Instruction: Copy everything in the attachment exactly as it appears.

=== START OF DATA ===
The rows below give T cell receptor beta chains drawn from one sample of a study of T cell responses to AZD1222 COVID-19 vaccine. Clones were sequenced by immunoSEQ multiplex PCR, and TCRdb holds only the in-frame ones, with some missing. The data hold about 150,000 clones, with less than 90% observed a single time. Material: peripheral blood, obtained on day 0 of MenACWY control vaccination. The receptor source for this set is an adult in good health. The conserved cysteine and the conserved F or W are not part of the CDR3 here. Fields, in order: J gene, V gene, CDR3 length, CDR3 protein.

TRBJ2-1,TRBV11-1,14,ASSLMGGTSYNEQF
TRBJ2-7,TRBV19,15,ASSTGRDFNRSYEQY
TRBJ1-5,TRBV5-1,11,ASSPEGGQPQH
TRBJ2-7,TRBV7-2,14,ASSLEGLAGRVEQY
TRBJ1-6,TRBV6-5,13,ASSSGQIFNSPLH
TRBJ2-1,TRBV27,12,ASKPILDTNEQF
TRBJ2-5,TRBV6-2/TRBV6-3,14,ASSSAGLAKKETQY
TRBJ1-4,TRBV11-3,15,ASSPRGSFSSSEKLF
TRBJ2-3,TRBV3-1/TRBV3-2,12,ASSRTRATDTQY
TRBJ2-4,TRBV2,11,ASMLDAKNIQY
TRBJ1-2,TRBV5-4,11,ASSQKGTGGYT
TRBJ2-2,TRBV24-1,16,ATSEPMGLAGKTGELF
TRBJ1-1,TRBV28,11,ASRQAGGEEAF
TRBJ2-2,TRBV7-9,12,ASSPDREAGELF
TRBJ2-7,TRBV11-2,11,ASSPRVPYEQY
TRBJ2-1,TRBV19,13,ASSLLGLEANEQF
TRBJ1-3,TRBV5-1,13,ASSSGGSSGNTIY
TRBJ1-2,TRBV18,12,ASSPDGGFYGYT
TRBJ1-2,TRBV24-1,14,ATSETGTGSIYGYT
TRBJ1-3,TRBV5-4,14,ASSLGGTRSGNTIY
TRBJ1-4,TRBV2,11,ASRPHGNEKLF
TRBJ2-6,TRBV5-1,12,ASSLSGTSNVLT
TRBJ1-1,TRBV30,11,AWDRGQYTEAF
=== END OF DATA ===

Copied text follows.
The rows below give T cell receptor beta chains drawn from one sample of a study of T cell responses to AZD1222 COVID-19 vaccine. Clones were sequenced by immunoSEQ multiplex PCR, and TCRdb holds only the in-frame ones, with some missing. The data hold about 150,000 clones, with less than 90% observed a single time. Material: peripheral blood, obtained on day 0 of MenACWY control vaccination. The receptor source for this set is an adult in good health. The conserved cysteine and the conserved F or W are not part of the CDR3 here. Fields, in order: J gene, V gene, CDR3 length, CDR3 protein.

TRBJ2-1,TRBV11-1,14,ASSLMGGTSYNEQF
TRBJ2-7,TRBV19,15,ASSTGRDFNRSYEQY
TRBJ1-5,TRBV5-1,11,ASSPEGGQPQH
TRBJ2-7,TRBV7-2,14,ASSLEGLAGRVEQY
TRBJ1-6,TRBV6-5,13,ASSSGQIFNSPLH
TRBJ2-1,TRBV27,12,ASKPILDTNEQF
TRBJ2-5,TRBV6-2/TRBV6-3,14,ASSSAGLAKKETQY
TRBJ1-4,TRBV11-3,15,ASSPRGSFSSSEKLF
TRBJ2-3,TRBV3-1/TRBV3-2,12,ASSRTRATDTQY
TRBJ2-4,TRBV2,11,ASMLDAKNIQY
TRBJ1-2,TRBV5-4,11,ASSQKGTGGYT
TRBJ2-2,TRBV24-1,16,ATSEPMGLAGKTGELF
TRBJ1-1,TRBV28,11,ASRQAGGEEAF
TRBJ2-2,TRBV7-9,12,ASSPDREAGELF
TRBJ2-7,TRBV11-2,11,ASSPRVPYEQY
TRBJ2-1,TRBV19,13,ASSLLGLEANEQF
TRBJ1-3,TRBV5-1,13,ASSSGGSSGNTIY
TRBJ1-2,TRBV18,12,ASSPDGGFYGYT
TRBJ1-2,TRBV24-1,14,ATSETGTGSIYGYT
TRBJ1-3,TRBV5-4,14,ASSLGGTRSGNTIY
TRBJ1-4,TRBV2,11,ASRPHGNEKLF
TRBJ2-6,TRBV5-1,12,ASSLSGTSNVLT
TRBJ1-1,TRBV30,11,AWDRGQYTEAF